The campaign last year highlighted that 13.8% of deaths annually in Barcelona are attributed to tobacco consumption – some 2,200 people. The campaign also focused on the danger of second-hand smoke, considered particularly harmful for children. A study last year revealed that more than 135,000 cases of respiratory diseases and over 3,000 hospitalisations in children aged under 12 in Spain are attributed to passive smoking.
According to the National Committee for the Prevention of Smoking, approximately five billion cigarette butts end up in the sea each year. Discarded cigarettes contain substances such as cadmium, iron, arsenic, nickel, copper, zinc, or manganese – some of which are toxic to both human and marine life.
Body of US software mogul John McAfee still in Barcelona morgue, seven months after his death
The body of American anti-virus developer John McAfee remains in a morgue in the Barcelona City of Justice complex, in the northeastern Spanish region of Catalonia, seven months after his death. It is currently located in the Legal Medicine Institute (Imelec), a grey building with honeycomb windows, while a judge has been preparing a report on his death.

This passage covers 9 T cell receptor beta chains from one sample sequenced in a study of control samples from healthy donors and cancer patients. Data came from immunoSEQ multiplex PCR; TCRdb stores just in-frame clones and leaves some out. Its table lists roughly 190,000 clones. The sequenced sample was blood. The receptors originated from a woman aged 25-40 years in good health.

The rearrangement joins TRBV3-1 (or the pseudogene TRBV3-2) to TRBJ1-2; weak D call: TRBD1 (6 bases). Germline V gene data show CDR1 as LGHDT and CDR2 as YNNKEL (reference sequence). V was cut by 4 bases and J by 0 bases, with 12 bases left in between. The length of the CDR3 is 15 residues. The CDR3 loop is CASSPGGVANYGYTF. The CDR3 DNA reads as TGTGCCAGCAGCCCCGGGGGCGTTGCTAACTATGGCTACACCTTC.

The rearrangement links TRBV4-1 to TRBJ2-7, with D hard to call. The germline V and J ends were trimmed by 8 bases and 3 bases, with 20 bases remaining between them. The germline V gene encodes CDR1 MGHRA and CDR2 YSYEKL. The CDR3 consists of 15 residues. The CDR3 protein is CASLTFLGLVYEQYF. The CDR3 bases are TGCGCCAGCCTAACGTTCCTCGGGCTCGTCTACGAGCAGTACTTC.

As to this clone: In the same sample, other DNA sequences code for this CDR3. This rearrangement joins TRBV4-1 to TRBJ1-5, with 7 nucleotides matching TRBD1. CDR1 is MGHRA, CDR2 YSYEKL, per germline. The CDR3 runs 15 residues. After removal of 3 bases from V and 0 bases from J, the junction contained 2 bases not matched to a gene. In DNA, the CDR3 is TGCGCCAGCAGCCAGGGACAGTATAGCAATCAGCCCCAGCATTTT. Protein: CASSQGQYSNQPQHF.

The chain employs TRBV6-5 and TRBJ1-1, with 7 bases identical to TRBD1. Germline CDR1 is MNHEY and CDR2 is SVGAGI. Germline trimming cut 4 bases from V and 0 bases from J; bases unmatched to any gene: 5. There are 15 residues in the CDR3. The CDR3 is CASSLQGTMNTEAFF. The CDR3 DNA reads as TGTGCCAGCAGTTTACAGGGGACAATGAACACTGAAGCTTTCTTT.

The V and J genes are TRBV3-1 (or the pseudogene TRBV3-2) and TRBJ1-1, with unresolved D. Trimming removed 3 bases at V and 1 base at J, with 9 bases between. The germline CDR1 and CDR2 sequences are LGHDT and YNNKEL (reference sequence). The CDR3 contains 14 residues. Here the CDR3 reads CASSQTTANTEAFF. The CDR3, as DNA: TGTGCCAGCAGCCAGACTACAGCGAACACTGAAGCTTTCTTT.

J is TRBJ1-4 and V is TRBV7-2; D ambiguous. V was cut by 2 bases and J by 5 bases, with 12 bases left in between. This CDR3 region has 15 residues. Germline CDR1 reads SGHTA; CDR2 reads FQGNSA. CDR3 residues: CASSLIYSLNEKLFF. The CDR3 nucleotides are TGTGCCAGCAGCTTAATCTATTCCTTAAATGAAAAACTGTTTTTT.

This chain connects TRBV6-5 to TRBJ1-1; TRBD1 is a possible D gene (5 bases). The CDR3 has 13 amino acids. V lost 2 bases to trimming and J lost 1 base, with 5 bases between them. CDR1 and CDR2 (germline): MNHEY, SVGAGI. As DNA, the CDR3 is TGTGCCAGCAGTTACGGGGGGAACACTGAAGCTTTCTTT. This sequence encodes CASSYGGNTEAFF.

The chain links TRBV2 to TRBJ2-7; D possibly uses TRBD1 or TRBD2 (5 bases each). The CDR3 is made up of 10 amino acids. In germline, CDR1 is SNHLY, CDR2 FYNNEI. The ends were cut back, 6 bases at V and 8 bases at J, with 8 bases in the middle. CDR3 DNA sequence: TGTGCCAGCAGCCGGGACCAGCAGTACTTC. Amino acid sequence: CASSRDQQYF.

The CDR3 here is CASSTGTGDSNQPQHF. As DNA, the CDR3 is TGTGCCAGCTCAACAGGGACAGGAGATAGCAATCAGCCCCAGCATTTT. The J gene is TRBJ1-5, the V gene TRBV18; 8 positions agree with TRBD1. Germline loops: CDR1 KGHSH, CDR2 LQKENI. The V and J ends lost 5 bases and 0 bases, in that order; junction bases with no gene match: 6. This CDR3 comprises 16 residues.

That report, released this week, has determined that the software mogul died by suicide in his prison cell in Barcelona province on June 23, 2021 as he awaited extradition to the United States on charges of failing to file US tax returns from 2014 to 2018.
The 75-year-old’s family had raised questions about the circumstances of his death, even though an autopsy concluded that McAfee hung himself inside his cell at Brians 2 penitentiary in Sant Esteve Sesrovires. Prison workers found a suicide note in the pocket of his pants.
The months-long investigation is not quite over yet, as lawyers for McAfee’s family have appealed the Spanish judge’s decision to provisionally close the case. The provincial court of Barcelona must now decide whether to confirm the judge’s decision or order him to keep the investigation open. The family has argued that the autopsy was incomplete and lacked the “basic elements” to draw definitive conclusions about the cause of death, according to defense sources.